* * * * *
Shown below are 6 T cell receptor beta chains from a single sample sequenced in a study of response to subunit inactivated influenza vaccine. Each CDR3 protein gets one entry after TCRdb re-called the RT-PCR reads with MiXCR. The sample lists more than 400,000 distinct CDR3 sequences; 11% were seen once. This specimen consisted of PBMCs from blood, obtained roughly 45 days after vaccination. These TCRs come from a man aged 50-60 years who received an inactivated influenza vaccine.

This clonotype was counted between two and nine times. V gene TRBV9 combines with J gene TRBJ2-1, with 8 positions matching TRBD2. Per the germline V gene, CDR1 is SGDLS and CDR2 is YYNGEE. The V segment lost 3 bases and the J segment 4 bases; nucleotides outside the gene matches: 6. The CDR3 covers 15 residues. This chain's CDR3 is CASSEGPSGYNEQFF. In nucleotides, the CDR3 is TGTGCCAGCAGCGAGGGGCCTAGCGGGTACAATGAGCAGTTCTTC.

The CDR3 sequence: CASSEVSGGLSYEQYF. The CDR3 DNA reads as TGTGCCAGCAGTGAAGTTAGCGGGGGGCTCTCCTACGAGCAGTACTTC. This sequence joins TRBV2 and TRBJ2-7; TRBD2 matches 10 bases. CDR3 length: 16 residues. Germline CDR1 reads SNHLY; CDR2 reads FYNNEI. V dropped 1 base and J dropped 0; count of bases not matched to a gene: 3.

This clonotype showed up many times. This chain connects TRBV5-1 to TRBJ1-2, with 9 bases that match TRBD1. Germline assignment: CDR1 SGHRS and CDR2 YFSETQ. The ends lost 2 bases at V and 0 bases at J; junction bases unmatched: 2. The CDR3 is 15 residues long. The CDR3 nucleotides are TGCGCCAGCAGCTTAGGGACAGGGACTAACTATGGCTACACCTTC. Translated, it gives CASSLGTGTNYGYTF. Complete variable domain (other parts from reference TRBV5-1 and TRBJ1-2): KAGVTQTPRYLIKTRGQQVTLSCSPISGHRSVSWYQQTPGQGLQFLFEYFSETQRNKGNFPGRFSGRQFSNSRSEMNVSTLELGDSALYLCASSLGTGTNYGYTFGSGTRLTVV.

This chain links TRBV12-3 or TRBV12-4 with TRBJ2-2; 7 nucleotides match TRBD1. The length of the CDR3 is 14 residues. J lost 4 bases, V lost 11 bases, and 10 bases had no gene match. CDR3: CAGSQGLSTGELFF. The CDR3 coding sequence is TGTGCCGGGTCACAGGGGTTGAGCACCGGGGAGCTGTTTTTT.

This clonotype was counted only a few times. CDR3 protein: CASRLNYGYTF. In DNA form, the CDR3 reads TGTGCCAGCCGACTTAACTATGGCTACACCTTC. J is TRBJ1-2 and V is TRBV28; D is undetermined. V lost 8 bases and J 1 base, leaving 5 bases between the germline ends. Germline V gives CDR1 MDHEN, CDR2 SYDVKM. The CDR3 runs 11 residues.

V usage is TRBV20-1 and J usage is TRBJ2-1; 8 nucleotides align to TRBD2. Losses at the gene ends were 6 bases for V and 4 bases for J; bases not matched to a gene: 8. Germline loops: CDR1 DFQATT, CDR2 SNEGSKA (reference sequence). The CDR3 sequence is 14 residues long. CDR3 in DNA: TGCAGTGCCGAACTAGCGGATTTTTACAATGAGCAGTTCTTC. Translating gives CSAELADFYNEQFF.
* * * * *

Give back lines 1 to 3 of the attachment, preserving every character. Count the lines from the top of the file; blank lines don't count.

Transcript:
Shown below are 6 T cell receptor beta chains from a single sample sequenced in a study of response to subunit inactivated influenza vaccine. Each CDR3 protein gets one entry after TCRdb re-called the RT-PCR reads with MiXCR. The sample lists more than 400,000 distinct CDR3 sequences; 11% were seen once. This specimen consisted of PBMCs from blood, obtained roughly 45 days after vaccination. These TCRs come from a man aged 50-60 years who received an inactivated influenza vaccine.

This clonotype was counted between two and nine times. V gene TRBV9 combines with J gene TRBJ2-1, with 8 positions matching TRBD2. Per the germline V gene, CDR1 is SGDLS and CDR2 is YYNGEE. The V segment lost 3 bases and the J segment 4 bases; nucleotides outside the gene matches: 6. The CDR3 covers 15 residues. This chain's CDR3 is CASSEGPSGYNEQFF. In nucleotides, the CDR3 is TGTGCCAGCAGCGAGGGGCCTAGCGGGTACAATGAGCAGTTCTTC.

The CDR3 sequence: CASSEVSGGLSYEQYF. The CDR3 DNA reads as TGTGCCAGCAGTGAAGTTAGCGGGGGGCTCTCCTACGAGCAGTACTTC. This sequence joins TRBV2 and TRBJ2-7; TRBD2 matches 10 bases. CDR3 length: 16 residues. Germline CDR1 reads SNHLY; CDR2 reads FYNNEI. V dropped 1 base and J dropped 0; count of bases not matched to a gene: 3.